Newswise — Tea drinkers who opt for black, oolong, green or white teas may find that these beverages offer health benefits. The April issue of Mayo Clinic Health Letter covers what is -- and isn't -- known about the health effects of drinking tea.
Black, oolong, green or white teas have a common origin. Each is produced from the leaves of the Camellia sinensis bush. The leaves are loaded with flavonoids and other polyphenols that work as antioxidants, possibly lowering the risk of some diseases.
While numerous studies have found possible benefits, the actual benefits of drinking tea are not certain. Most research about tea's benefits is based on population (epidemiological) studies. Findings are limited because factors other than tea consumption could influence the results. Here's some of what's known about tea's potential benefits:
Cardiovascular: It's still uncertain if drinking tea over long periods might positively affect cholesterol levels, blood pressure and atherosclerosis. There's some early evidence that regularly drinking green tea may reduce heart attack risk or atherosclerosis. There's conflicting evidence on black tea consumption and heart attack risk reduction.
Cancer: It's still unknown whether regular black tea consumption influences cancer rates. Early lab tests with white tea indicate it may protect against colon cancer in particular. So far, well-designed studies haven't proven this.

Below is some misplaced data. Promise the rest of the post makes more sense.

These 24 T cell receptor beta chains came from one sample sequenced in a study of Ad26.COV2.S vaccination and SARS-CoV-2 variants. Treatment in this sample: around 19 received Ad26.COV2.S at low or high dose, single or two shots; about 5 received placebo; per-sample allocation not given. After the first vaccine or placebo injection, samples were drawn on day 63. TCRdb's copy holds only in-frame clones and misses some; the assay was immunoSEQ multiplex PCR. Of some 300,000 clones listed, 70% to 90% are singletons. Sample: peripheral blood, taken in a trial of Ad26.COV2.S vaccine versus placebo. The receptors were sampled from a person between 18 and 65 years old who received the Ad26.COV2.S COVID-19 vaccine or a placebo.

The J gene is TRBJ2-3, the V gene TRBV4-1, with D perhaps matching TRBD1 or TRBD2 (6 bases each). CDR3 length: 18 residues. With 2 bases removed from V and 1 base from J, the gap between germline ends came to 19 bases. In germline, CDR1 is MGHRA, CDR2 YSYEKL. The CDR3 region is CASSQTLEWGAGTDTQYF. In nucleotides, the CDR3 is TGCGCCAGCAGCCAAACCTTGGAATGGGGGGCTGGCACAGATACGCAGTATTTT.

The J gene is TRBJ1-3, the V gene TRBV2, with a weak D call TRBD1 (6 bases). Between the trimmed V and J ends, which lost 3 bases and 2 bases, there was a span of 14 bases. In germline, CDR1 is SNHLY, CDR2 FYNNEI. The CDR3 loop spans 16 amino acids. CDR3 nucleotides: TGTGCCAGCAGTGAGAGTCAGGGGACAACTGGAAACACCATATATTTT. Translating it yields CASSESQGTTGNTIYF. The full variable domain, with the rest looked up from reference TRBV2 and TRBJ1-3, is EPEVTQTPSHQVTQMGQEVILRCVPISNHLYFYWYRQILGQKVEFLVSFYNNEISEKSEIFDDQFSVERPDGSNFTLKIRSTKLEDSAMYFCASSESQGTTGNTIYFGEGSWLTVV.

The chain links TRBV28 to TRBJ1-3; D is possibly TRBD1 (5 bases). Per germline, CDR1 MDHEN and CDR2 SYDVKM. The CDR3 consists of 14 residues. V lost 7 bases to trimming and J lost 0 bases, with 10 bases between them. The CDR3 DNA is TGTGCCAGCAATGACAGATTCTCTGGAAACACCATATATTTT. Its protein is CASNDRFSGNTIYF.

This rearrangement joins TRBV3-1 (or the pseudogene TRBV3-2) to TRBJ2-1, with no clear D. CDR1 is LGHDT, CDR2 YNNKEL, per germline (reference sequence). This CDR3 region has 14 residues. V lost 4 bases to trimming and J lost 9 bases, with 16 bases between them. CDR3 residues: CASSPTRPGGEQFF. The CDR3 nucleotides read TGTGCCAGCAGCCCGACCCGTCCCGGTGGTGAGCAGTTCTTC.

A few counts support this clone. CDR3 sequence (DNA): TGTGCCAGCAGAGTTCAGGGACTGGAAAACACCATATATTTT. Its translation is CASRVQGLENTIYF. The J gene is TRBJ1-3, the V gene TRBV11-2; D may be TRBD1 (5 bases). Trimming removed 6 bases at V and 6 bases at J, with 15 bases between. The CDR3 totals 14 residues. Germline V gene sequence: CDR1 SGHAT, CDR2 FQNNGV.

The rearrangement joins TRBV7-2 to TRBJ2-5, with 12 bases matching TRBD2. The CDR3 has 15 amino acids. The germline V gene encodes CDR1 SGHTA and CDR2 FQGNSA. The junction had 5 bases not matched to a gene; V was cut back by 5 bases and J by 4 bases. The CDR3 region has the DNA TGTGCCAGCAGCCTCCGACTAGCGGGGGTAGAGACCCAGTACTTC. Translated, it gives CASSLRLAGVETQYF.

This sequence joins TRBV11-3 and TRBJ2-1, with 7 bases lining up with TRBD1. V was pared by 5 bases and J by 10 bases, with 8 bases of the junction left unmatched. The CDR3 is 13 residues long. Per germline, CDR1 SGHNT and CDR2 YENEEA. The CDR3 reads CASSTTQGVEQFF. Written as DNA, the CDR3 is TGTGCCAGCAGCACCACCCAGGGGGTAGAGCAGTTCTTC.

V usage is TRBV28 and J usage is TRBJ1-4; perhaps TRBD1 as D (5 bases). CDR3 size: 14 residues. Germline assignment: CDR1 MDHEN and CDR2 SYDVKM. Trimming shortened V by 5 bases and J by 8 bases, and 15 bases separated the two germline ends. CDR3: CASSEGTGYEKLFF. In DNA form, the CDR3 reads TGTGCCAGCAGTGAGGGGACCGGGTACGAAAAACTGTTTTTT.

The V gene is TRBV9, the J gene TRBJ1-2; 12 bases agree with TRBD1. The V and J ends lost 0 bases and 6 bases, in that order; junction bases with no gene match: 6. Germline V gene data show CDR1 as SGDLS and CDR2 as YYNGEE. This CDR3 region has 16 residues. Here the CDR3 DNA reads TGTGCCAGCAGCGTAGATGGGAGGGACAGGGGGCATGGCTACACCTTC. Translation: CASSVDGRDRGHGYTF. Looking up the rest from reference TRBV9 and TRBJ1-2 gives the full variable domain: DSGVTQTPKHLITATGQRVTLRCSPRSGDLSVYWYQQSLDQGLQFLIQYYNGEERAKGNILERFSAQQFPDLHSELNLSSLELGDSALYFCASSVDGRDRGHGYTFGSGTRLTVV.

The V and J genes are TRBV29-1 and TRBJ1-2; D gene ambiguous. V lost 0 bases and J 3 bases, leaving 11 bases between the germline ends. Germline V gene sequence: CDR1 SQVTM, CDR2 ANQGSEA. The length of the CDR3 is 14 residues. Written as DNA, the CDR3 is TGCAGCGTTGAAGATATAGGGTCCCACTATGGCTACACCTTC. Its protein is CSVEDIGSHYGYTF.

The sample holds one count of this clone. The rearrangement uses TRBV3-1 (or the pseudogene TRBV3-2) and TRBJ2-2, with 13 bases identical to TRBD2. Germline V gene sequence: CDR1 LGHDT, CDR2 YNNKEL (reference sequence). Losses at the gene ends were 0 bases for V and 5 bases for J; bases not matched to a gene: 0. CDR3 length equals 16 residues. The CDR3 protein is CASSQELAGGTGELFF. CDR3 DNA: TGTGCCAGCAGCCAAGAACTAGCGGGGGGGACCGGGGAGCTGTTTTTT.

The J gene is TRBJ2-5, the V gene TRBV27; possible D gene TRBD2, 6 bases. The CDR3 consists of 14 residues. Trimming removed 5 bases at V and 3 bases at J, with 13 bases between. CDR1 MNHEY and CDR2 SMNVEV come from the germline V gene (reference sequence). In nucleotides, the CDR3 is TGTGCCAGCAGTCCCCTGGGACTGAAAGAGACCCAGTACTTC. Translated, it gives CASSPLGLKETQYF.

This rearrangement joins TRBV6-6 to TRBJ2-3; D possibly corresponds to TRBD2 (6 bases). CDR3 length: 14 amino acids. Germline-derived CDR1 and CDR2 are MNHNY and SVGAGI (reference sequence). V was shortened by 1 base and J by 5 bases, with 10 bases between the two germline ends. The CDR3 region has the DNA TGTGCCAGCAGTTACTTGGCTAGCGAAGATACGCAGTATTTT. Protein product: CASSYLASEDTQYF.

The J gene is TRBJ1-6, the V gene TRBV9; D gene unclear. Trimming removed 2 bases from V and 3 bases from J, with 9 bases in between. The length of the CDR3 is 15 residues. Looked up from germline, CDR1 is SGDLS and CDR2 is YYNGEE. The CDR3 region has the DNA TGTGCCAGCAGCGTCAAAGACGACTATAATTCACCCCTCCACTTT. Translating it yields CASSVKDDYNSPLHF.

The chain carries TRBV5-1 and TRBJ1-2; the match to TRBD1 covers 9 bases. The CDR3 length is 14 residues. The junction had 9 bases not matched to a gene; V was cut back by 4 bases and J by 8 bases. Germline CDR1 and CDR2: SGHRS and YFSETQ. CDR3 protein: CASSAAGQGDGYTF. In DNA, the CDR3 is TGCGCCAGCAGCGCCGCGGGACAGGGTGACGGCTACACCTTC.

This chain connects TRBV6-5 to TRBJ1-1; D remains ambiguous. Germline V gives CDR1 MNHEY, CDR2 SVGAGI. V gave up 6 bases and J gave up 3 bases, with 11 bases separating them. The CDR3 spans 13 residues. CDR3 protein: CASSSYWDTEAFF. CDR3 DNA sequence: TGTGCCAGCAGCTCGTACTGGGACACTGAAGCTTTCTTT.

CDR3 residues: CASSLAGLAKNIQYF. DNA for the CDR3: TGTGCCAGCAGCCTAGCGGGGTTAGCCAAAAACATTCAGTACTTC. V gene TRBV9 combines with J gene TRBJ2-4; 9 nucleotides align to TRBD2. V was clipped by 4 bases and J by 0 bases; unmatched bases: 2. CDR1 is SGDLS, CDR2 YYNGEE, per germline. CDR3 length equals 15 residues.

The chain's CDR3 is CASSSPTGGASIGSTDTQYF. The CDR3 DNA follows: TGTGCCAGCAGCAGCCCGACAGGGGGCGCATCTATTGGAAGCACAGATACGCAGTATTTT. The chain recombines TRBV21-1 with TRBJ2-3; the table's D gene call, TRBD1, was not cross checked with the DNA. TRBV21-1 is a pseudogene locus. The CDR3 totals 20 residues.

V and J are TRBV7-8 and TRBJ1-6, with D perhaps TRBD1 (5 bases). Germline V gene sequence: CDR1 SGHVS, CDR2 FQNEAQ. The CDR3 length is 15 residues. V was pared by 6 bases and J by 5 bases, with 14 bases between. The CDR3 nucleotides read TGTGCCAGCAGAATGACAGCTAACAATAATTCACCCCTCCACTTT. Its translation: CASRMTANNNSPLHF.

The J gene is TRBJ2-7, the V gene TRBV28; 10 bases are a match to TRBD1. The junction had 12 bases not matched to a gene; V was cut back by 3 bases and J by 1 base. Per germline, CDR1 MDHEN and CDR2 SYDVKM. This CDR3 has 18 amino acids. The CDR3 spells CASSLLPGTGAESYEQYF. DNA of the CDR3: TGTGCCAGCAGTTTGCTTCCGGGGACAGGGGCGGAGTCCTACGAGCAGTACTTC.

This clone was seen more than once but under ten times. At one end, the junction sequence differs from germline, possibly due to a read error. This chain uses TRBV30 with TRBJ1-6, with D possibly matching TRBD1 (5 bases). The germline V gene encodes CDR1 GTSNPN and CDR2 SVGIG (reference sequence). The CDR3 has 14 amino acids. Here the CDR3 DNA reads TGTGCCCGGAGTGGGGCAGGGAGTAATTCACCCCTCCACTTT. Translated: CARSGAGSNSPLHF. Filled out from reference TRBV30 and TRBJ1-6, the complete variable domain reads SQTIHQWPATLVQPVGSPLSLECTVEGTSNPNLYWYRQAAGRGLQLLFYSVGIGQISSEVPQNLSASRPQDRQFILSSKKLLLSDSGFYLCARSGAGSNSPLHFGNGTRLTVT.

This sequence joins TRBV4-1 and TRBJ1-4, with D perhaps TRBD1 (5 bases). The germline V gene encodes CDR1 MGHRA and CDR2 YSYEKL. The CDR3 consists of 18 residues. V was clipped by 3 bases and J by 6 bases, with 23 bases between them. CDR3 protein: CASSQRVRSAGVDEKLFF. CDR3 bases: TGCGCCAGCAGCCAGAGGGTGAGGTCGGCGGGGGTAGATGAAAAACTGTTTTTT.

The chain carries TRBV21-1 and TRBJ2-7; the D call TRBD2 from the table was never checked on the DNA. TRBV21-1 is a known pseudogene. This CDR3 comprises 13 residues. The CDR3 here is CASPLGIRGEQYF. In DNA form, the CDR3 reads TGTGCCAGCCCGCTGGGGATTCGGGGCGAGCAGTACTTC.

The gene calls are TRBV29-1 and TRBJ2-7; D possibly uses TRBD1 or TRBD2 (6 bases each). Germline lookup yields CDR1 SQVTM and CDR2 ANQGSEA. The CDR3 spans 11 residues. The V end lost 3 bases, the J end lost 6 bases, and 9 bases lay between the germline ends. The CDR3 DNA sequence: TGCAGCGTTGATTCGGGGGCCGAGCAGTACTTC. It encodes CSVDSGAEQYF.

Bone and joint health: Early laboratory research indicates green tea could be beneficial in reducing inflammation related to arthritis and slowing cartilage breakdown. Some early data indicate that regular tea consumption might improve bone mineral density in older women.
Memory: Studies are limited, but a recent one found that older adults in Japan who drank green tea daily showed less risk of memory difficulty, compared with those who didn't drink tea regularly.
While there's still much to learn about tea's health benefits, the potential benefits seem to be in the cup, not in supplements or tea extract capsules. So far, there's no certainty that the compounds in supplements are the same ones in tea, and even less certainty that these supplements might provide the same potential health benefits as tea.
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